Residents of the Ohio town of East Palestine say authorities have kept them in the dark about the risks of a chemical spill on a nearby railway line, while they suffer unexplained health problems and witness wildlife dying out.
Two residents of the US state of Ohio have born witness to the government cover-up of an unfolding environmental disaster.
A train hauling tanks of the flammable, cancer-causing chemical Vinyl Chloride derailed near the small town of East Palestine, Ohio, on Friday February 3, causing an explosion that created a huge black mushroom cloud over the area.
Firefighters later conducted a controlled burn of the remaining chemicals, releasing tons of acidic hydrogen chloride and phosgene — an extremely toxic, heavier-than-air gas used as a chemical weapon in the First World War — into the environment.
Environmental Protection Agency (EPA) officials evacuated some residents from the area on the Pennsylvania border, between Cleveland and Pittsburgh. The agency later told them to return home, claiming there was no long-lasting or dangerous contamination.
But locals say the spill has left hundreds of wild animals dead around the town.
Authorities have been reticent to answer questions about the accident. Journalist Evan Lambert was even wrestled to the ground and handcuffed at a press conference with Ohio Governor Mike DeWine.
“The governmental regulators are saying everything’s fine, guys just go home,” Misty Winston, a political activist, told Sputnik. “And that’s absurd.”
“The chemicals that were in these railcars are no joke,” she stressed, pointing out that vinyl chloride, used to make PVC, boils at eight degrees Fahrenheit (-13 Celsius) and that hydrogen chloride combines with water — including vapour in the atmosphere — to form hydrochloric acid.
“So they’re pretending like this burning off of these chemicals with some huge success,” Winston said. “And then they’re failing to tell people that we now potentially have hundreds of thousands of pounds of acid in the air.”
The resident said she had heard of people up to 40 miles away from the crash who complained of headaches, burning eyes and the smell of chemicals including chlorine in the air. “It rained there a few days ago, and cars drove through and you could see the damage to the vehicles from the stuff that’s in the air,” Winston said.
US Transportation Secretary Pete Buttigieg has been quiet on the disaster, focussing instead on the hysteria about Chinese weather balloons drifting over US airspace.
“It took him ten days, ten days to mention a word of it. He even went to some function a couple of days ago and was making jokes about balloons but didn’t breathe a word,” Winston said. “And then he even had the nerve to say that this is an exciting time for transportation. Yeah, dude, Ohio is on fire. Like, that’s a really exciting time.”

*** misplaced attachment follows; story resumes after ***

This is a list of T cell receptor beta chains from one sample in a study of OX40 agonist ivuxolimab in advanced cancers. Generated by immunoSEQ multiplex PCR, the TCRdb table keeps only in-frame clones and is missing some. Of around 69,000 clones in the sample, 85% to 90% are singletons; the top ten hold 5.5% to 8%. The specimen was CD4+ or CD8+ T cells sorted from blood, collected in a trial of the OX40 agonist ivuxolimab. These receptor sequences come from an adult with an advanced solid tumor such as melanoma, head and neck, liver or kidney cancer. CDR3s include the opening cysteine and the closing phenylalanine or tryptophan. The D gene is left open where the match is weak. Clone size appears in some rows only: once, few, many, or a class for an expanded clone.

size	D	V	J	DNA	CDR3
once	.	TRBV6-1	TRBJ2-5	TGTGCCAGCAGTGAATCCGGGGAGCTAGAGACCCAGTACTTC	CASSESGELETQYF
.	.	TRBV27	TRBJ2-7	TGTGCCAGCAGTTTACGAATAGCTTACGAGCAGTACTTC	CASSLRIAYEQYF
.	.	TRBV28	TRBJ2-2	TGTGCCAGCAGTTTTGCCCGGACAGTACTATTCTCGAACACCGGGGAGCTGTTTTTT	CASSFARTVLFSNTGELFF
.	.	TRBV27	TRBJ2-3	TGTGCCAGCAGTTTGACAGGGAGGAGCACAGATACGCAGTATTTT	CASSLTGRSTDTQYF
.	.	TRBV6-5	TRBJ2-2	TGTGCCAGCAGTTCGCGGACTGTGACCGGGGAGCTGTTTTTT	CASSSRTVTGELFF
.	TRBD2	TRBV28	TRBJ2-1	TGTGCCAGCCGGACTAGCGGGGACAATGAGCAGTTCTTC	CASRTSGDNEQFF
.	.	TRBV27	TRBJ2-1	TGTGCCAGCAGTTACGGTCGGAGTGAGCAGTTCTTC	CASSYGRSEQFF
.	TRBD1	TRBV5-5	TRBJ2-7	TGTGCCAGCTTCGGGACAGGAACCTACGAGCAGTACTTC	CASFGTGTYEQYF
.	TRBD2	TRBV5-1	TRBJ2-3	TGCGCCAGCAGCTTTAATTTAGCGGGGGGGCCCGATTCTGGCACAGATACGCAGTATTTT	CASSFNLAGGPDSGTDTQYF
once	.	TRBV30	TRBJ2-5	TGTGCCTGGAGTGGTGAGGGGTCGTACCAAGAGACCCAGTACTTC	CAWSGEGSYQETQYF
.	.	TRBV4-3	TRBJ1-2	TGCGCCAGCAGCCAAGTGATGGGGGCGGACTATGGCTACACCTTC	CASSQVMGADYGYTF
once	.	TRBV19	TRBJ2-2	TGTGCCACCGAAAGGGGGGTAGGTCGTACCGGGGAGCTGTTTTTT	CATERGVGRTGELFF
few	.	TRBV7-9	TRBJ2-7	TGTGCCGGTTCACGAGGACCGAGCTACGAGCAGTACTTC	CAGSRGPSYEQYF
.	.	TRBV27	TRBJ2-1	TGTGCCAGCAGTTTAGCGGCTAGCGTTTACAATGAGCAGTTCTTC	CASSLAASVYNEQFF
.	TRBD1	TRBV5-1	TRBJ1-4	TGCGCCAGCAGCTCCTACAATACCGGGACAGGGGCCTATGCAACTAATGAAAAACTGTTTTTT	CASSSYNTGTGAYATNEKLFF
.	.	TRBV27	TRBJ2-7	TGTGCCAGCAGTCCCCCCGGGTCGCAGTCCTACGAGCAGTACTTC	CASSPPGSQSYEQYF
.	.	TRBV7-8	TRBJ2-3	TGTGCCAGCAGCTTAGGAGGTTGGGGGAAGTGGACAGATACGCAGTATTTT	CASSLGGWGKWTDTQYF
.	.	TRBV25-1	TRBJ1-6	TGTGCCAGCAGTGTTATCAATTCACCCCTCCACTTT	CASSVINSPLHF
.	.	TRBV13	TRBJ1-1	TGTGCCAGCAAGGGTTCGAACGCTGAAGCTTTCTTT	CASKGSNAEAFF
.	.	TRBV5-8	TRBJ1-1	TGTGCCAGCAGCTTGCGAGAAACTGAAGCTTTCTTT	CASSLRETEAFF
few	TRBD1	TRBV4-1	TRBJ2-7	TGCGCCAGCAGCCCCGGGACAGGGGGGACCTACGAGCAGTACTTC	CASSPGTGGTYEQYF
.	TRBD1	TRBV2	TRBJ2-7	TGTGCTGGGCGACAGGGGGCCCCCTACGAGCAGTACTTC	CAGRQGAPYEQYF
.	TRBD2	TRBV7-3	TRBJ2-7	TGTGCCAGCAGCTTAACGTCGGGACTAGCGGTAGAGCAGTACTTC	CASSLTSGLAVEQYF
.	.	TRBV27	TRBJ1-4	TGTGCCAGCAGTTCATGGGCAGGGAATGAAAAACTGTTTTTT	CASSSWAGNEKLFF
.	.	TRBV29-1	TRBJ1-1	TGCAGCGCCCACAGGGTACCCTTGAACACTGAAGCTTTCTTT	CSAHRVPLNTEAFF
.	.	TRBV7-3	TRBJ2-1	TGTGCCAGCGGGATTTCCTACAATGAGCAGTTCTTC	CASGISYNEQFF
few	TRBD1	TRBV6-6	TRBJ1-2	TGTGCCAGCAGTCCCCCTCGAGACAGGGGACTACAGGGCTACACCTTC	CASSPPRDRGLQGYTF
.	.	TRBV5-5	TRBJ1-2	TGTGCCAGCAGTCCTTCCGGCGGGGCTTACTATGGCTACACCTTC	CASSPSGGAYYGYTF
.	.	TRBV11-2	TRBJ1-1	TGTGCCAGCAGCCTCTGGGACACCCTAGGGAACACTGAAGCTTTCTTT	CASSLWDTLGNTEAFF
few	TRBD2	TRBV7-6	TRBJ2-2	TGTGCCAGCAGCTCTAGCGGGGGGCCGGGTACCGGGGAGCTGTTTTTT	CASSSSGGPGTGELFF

Northeast Ohio resident and community activist Jack Slater told Sputnik that locals were feeling a mixture of “confusion and frustration and desperation” as they face “a whole lot of unanswered questions about what the impact of any of these chemicals are going to be on this community.”
“No one is being forthright with what the real impact and implication of all of this is,” Slater stressed. “Everybody within a huge radius, especially to the east because of prevailing winds, is constantly asking myself, can I live my life the way I like to, or am I, you know, getting filled up with a whole bunch of carcinogens?”
Th activist said the EPA was being more open than other branches of government, but was still “politically hamstrung about how to respond to something like this.”
“The EPA cut back the evacuation order,” Slater said. People were only gone for a few days and then they told everybody to go home.”
Those who wanted their homes screened for contamination were told to pay for it themselves, he added. “So people have all been completely left in the lurch here as government agencies that are supposed to be responsible for this have completely failed their duties.”
While Slater believed DeWine was not directly responsible for the arrest of Lambert, he accused the governor of trying to “wash his hands” of the incident.
He recalled that the journalist was standing near the back at the press conference, and was accused of being too loud.
“I think it’s worth noting that Lambert is a large black man, which certainly affects the way he’s viewed by, you know, agents of the state,” Slater said. “It was actually an Ohio National Guard officer who initiated contact with Lambert, told him to shut up, to be quiet, that he’s being disruptive.”
Lambert “stood up for himself, said ‘I’m a journalist and covering this’,” he continued. While the police were initially unsure of how to respond, “they decided to side with the National Guard, no surprise, and started taking Lambert to the ground and arrested him.”
On Wednesday, however, Ohio Attorney General Dave Yost’s office said it dismissed charges against NewsNation reporter Evan Lambert.
“Ohio Attorney General Dave Yost today announced that the criminal charges filed against NewsNation reporter Evan Lambert have been dismissed,” the attorney general’s office said in a press release.
Yost said his office reviewed evidence and found that there was insufficient evidence to support the charges the Columbiana County Prosecuting Attorney filed against Lambert.
Yost added that Lambert was lawfully present at the press conference where he was arrested and his conduct was consistent with the purpose of the event and his role as a reporter.